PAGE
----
Ankle Sprains

Have you ever been walking around on grass or uneven surfaces and felt your ankle roll under you? Maybe you were playing sport, jumped and landed on someone’s foot? Well if this has happened to you – that would most likely be an ankle sprain. Most of us will experience one throughout our lifetime and often they can take as little as a few days to recover, other times they can take up to 3 months. Below I’ll outline what they are, why they happen and what to do if this has happens to you!

What is an ankle sprain?

The ankle sprain is one of the most common injuries. It occurs when the foot rolls inward under the leg, placing strain to the structures on the outside (lateral aspect) of the ankle. Ligaments joint our bones together and there are 3 main ligaments that support the lateral ankle. The most commonly injured in the ATFL (anterior talofibular ligament), the CFL (calcaneofibular ligament) and the PTFL (posterior talofibular ligament). Less commonly injured is the deltoid ligament which sits on the inside part of the ankle and stabilises the medial aspect of the ankle. This occurs usually under a higher force when there is compression to the inner structures of the ankle.

What happens to the ankle and what do I do?

Initially you may feel pain and swelling, have difficulty walking or potentially unable to weight bear. It is important to follow the RICER protocol for initial management. This is followed for the first 24-48 hours with any soft tissue injury. Icing for 20mins every 2 hours, elevating the joint and using a compression bandage are all aiming to reduce swelling and injury in the injured area. Complete off-loading of the ankle is usually not necessary unless your physiotherapist has advised or they are ruling out a fracture. Getting the ankle moving early on is important in the rehabilitation process. Gentle ankle range of movement and walking as tolerated will help you to return to activity quicker.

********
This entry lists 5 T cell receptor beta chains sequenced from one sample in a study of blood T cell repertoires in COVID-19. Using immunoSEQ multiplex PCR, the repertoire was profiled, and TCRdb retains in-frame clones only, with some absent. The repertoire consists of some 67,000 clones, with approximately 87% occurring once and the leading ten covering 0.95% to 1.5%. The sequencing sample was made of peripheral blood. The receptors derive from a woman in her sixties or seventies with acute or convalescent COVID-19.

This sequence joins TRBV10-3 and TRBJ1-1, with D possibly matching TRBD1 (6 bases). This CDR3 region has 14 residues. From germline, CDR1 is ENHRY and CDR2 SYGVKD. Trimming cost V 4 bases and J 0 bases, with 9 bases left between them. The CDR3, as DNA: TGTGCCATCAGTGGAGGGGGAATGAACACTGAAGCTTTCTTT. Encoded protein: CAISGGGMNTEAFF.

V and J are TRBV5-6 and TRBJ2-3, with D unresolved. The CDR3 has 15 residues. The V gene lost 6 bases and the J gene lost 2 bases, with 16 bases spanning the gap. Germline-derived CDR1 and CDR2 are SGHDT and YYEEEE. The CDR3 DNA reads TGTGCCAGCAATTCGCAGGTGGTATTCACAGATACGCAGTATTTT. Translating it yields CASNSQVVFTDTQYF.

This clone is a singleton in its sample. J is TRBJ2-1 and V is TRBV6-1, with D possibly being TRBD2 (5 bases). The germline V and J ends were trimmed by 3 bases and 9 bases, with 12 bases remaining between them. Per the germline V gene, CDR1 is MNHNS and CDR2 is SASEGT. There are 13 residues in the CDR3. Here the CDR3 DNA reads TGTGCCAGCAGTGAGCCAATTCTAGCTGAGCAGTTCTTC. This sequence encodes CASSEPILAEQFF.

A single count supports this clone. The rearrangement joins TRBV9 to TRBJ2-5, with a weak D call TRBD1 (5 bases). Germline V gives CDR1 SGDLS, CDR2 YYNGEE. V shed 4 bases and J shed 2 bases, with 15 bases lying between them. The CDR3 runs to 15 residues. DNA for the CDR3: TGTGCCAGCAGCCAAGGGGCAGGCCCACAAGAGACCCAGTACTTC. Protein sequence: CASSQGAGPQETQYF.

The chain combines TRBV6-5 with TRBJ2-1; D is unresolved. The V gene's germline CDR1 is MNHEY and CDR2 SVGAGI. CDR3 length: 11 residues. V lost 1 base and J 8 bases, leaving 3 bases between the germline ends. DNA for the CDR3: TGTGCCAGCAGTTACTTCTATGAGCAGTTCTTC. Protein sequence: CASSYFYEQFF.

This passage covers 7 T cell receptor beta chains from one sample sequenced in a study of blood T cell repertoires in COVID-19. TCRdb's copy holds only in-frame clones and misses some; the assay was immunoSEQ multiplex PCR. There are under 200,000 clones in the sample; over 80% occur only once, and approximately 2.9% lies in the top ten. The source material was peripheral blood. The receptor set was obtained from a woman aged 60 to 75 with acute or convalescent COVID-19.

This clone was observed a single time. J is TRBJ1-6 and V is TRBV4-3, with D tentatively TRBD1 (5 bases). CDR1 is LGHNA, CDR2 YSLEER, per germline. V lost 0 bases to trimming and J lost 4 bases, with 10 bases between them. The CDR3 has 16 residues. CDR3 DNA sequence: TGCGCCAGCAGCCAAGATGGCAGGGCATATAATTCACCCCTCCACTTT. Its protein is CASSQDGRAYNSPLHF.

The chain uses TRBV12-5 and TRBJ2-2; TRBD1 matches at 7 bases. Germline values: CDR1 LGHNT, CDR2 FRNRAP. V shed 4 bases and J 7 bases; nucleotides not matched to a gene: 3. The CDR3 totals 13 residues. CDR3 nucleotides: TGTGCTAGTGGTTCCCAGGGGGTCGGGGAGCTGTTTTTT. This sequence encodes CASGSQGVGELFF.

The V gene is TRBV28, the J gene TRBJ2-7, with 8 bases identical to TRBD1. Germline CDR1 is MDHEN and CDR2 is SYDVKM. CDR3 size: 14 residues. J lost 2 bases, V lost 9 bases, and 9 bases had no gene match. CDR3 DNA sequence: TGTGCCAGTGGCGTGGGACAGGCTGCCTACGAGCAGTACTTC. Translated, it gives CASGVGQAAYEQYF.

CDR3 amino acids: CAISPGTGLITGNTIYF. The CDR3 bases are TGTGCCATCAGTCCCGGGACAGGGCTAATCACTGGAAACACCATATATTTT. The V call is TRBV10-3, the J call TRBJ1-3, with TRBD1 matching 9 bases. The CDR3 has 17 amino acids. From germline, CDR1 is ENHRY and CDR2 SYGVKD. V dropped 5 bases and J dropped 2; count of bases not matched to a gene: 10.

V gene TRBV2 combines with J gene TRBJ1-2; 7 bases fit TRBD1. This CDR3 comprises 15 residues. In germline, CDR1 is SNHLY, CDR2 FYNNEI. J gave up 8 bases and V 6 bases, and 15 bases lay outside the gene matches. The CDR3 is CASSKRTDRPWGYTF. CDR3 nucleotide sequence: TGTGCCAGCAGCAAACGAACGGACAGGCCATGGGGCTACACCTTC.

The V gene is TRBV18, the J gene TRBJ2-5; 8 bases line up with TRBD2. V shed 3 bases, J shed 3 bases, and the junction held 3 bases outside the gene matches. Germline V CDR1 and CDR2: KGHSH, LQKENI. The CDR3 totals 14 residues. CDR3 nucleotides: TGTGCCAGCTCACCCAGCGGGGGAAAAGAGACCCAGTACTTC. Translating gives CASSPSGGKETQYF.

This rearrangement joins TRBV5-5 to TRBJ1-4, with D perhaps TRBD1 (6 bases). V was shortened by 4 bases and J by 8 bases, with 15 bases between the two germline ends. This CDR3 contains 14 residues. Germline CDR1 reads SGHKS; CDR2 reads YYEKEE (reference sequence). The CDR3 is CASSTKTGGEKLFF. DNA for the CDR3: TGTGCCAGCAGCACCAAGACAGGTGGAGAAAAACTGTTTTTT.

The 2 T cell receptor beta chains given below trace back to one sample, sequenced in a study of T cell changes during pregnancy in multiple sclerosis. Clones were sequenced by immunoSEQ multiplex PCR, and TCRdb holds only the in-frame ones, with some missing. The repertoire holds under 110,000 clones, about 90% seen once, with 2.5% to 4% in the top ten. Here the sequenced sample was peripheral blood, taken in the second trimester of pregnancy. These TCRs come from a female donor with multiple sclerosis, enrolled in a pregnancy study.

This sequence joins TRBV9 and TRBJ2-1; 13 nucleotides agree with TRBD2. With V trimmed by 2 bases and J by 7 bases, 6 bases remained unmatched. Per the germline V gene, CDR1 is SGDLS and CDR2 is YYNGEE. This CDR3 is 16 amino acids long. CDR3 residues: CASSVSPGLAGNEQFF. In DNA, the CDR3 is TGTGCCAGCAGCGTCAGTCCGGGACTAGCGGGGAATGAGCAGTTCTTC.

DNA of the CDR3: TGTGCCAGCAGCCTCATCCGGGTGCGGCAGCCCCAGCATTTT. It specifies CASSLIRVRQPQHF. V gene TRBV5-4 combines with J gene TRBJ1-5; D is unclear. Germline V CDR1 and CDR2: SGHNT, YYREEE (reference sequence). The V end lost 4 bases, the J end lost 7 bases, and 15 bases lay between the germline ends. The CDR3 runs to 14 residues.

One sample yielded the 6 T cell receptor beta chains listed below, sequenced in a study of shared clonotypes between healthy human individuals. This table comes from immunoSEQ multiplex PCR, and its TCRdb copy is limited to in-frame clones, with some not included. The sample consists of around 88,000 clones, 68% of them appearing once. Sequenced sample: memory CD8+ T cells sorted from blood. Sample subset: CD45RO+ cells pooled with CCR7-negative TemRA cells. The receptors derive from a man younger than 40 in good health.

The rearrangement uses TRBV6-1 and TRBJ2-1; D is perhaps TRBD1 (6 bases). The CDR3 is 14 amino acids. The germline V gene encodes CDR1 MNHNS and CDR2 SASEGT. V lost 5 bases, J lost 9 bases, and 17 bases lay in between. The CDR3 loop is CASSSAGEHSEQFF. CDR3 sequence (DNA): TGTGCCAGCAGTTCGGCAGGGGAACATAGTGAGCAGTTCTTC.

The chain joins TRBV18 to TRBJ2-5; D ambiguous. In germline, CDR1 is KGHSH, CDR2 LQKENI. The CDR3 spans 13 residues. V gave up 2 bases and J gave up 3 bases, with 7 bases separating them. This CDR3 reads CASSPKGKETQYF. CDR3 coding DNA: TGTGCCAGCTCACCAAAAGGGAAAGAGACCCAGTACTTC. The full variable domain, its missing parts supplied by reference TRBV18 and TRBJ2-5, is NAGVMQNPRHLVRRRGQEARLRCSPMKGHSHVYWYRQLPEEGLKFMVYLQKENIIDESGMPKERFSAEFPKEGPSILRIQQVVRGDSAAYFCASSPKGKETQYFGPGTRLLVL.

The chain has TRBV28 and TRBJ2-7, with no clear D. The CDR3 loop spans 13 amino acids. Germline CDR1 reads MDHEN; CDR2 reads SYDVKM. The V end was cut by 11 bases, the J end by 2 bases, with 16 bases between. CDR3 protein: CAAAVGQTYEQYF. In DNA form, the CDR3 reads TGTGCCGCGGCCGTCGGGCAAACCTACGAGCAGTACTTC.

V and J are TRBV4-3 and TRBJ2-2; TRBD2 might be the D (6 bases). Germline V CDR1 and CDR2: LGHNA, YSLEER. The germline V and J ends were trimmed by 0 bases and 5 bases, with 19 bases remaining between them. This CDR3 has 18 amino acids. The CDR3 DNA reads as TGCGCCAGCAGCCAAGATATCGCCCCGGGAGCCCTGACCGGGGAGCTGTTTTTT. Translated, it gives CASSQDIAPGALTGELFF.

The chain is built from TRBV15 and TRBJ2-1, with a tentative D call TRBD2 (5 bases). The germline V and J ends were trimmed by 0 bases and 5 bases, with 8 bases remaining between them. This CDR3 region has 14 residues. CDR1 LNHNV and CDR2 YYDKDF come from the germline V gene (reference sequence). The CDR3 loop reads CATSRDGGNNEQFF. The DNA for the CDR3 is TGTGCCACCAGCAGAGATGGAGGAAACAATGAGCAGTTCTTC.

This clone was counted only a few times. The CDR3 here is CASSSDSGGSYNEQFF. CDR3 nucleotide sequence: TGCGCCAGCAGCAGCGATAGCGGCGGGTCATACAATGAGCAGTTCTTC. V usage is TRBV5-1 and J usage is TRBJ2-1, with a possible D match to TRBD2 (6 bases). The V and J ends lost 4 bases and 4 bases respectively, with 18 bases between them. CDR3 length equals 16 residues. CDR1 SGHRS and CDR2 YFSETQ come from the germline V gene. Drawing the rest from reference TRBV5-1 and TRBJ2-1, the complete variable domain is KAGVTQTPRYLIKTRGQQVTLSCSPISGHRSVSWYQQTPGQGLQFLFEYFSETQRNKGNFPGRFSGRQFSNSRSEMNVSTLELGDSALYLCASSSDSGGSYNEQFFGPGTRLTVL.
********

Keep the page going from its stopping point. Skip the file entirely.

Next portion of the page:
Where do I go?

Your physiotherapist will be able to assess and diagnose the severity of your ankle injury. They will need to complete a number of tests to assess the stability and integrity of your ligaments. In more severe sprains you may be sent for a XRAY or MRI to rule out a fracture.

Your physiotherapist will guide you through the rehabilitation process. Even with a minor sprain you will be required to do a program to rehabilitate your strength, balance and proprioception over 6-8 weeks. This will mean your ankle will be strong and less chance of needing braces, or long term strapping, or reinjuring it.

Physiotherapy can also assist by manual therapy and joint mobilisation techniques to regain full range of movement and reduce painful symptoms. We may also use taping as a support as you progress back into your regular activity.

When will it get better?

Pain and swelling will often settle within the first week and minor injuries may not need much time away from activity. More severe ankle injuries can require you to take time of your sport or activity and you will be guided by your physiotherapist in progressing back to these activities. Seeing your physiotherapist within the first week on injury is the best way to get you started on your rehabilitation process to achieve the quickest and best outcome for your ankle.